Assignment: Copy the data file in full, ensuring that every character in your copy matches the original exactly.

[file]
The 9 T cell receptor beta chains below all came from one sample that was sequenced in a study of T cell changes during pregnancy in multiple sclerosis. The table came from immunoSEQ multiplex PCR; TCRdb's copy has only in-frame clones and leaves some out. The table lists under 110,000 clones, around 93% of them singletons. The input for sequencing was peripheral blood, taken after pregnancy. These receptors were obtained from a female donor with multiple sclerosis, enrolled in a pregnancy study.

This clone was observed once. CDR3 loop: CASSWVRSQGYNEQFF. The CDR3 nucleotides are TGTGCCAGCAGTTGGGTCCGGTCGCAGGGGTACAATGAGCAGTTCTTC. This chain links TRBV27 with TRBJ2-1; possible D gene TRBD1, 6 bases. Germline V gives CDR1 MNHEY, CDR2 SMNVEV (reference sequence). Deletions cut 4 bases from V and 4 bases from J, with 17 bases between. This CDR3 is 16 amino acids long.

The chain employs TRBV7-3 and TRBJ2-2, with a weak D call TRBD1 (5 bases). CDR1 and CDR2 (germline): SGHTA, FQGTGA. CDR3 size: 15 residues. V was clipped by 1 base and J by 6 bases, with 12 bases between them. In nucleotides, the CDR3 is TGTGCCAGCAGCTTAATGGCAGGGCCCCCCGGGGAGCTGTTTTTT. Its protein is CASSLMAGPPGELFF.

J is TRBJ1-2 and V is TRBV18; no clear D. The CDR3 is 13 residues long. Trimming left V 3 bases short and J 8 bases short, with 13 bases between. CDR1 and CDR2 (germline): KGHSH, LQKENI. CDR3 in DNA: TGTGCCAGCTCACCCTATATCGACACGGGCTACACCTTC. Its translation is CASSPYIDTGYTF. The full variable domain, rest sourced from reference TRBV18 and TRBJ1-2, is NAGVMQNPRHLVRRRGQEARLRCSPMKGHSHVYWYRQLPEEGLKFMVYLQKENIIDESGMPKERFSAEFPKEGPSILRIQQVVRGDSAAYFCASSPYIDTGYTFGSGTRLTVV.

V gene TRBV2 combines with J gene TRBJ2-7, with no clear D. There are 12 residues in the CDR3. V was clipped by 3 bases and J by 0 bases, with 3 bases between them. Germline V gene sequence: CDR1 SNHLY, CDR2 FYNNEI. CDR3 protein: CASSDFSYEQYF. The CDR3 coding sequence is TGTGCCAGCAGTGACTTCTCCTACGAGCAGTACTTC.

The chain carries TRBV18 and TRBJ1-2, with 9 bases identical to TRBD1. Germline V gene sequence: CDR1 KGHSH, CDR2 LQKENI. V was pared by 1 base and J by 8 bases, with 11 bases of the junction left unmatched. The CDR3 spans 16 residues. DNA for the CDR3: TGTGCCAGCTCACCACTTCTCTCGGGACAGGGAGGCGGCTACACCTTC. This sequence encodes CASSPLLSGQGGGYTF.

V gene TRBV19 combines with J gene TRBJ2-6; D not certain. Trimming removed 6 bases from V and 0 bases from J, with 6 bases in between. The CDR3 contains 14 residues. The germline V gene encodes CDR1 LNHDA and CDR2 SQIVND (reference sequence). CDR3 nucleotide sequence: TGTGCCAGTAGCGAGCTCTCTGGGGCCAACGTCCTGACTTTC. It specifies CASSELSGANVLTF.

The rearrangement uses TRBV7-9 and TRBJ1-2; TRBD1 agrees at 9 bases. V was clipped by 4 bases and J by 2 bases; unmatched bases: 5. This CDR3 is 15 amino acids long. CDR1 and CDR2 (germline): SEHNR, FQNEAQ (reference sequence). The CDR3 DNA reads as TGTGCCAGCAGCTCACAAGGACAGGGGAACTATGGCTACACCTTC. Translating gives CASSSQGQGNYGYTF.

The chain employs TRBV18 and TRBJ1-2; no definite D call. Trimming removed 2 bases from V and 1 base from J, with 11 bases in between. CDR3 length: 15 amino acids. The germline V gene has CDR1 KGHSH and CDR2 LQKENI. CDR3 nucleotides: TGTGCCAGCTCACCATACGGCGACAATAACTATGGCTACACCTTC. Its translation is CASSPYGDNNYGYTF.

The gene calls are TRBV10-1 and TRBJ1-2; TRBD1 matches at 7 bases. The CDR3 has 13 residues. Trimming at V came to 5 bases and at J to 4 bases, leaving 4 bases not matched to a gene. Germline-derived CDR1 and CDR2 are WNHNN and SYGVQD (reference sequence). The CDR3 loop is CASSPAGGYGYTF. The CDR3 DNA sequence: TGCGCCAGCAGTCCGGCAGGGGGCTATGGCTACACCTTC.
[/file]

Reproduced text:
The 9 T cell receptor beta chains below all came from one sample that was sequenced in a study of T cell changes during pregnancy in multiple sclerosis. The table came from immunoSEQ multiplex PCR; TCRdb's copy has only in-frame clones and leaves some out. The table lists under 110,000 clones, around 93% of them singletons. The input for sequencing was peripheral blood, taken after pregnancy. These receptors were obtained from a female donor with multiple sclerosis, enrolled in a pregnancy study.

This clone was observed once. CDR3 loop: CASSWVRSQGYNEQFF. The CDR3 nucleotides are TGTGCCAGCAGTTGGGTCCGGTCGCAGGGGTACAATGAGCAGTTCTTC. This chain links TRBV27 with TRBJ2-1; possible D gene TRBD1, 6 bases. Germline V gives CDR1 MNHEY, CDR2 SMNVEV (reference sequence). Deletions cut 4 bases from V and 4 bases from J, with 17 bases between. This CDR3 is 16 amino acids long.

The chain employs TRBV7-3 and TRBJ2-2, with a weak D call TRBD1 (5 bases). CDR1 and CDR2 (germline): SGHTA, FQGTGA. CDR3 size: 15 residues. V was clipped by 1 base and J by 6 bases, with 12 bases between them. In nucleotides, the CDR3 is TGTGCCAGCAGCTTAATGGCAGGGCCCCCCGGGGAGCTGTTTTTT. Its protein is CASSLMAGPPGELFF.

J is TRBJ1-2 and V is TRBV18; no clear D. The CDR3 is 13 residues long. Trimming left V 3 bases short and J 8 bases short, with 13 bases between. CDR1 and CDR2 (germline): KGHSH, LQKENI. CDR3 in DNA: TGTGCCAGCTCACCCTATATCGACACGGGCTACACCTTC. Its translation is CASSPYIDTGYTF. The full variable domain, rest sourced from reference TRBV18 and TRBJ1-2, is NAGVMQNPRHLVRRRGQEARLRCSPMKGHSHVYWYRQLPEEGLKFMVYLQKENIIDESGMPKERFSAEFPKEGPSILRIQQVVRGDSAAYFCASSPYIDTGYTFGSGTRLTVV.

V gene TRBV2 combines with J gene TRBJ2-7, with no clear D. There are 12 residues in the CDR3. V was clipped by 3 bases and J by 0 bases, with 3 bases between them. Germline V gene sequence: CDR1 SNHLY, CDR2 FYNNEI. CDR3 protein: CASSDFSYEQYF. The CDR3 coding sequence is TGTGCCAGCAGTGACTTCTCCTACGAGCAGTACTTC.

The chain carries TRBV18 and TRBJ1-2, with 9 bases identical to TRBD1. Germline V gene sequence: CDR1 KGHSH, CDR2 LQKENI. V was pared by 1 base and J by 8 bases, with 11 bases of the junction left unmatched. The CDR3 spans 16 residues. DNA for the CDR3: TGTGCCAGCTCACCACTTCTCTCGGGACAGGGAGGCGGCTACACCTTC. This sequence encodes CASSPLLSGQGGGYTF.

V gene TRBV19 combines with J gene TRBJ2-6; D not certain. Trimming removed 6 bases from V and 0 bases from J, with 6 bases in between. The CDR3 contains 14 residues. The germline V gene encodes CDR1 LNHDA and CDR2 SQIVND (reference sequence). CDR3 nucleotide sequence: TGTGCCAGTAGCGAGCTCTCTGGGGCCAACGTCCTGACTTTC. It specifies CASSELSGANVLTF.

The rearrangement uses TRBV7-9 and TRBJ1-2; TRBD1 agrees at 9 bases. V was clipped by 4 bases and J by 2 bases; unmatched bases: 5. This CDR3 is 15 amino acids long. CDR1 and CDR2 (germline): SEHNR, FQNEAQ (reference sequence). The CDR3 DNA reads as TGTGCCAGCAGCTCACAAGGACAGGGGAACTATGGCTACACCTTC. Translating gives CASSSQGQGNYGYTF.

The chain employs TRBV18 and TRBJ1-2; no definite D call. Trimming removed 2 bases from V and 1 base from J, with 11 bases in between. CDR3 length: 15 amino acids. The germline V gene has CDR1 KGHSH and CDR2 LQKENI. CDR3 nucleotides: TGTGCCAGCTCACCATACGGCGACAATAACTATGGCTACACCTTC. Its translation is CASSPYGDNNYGYTF.

The gene calls are TRBV10-1 and TRBJ1-2; TRBD1 matches at 7 bases. The CDR3 has 13 residues. Trimming at V came to 5 bases and at J to 4 bases, leaving 4 bases not matched to a gene. Germline-derived CDR1 and CDR2 are WNHNN and SYGVQD (reference sequence). The CDR3 loop is CASSPAGGYGYTF. The CDR3 DNA sequence: TGCGCCAGCAGTCCGGCAGGGGGCTATGGCTACACCTTC.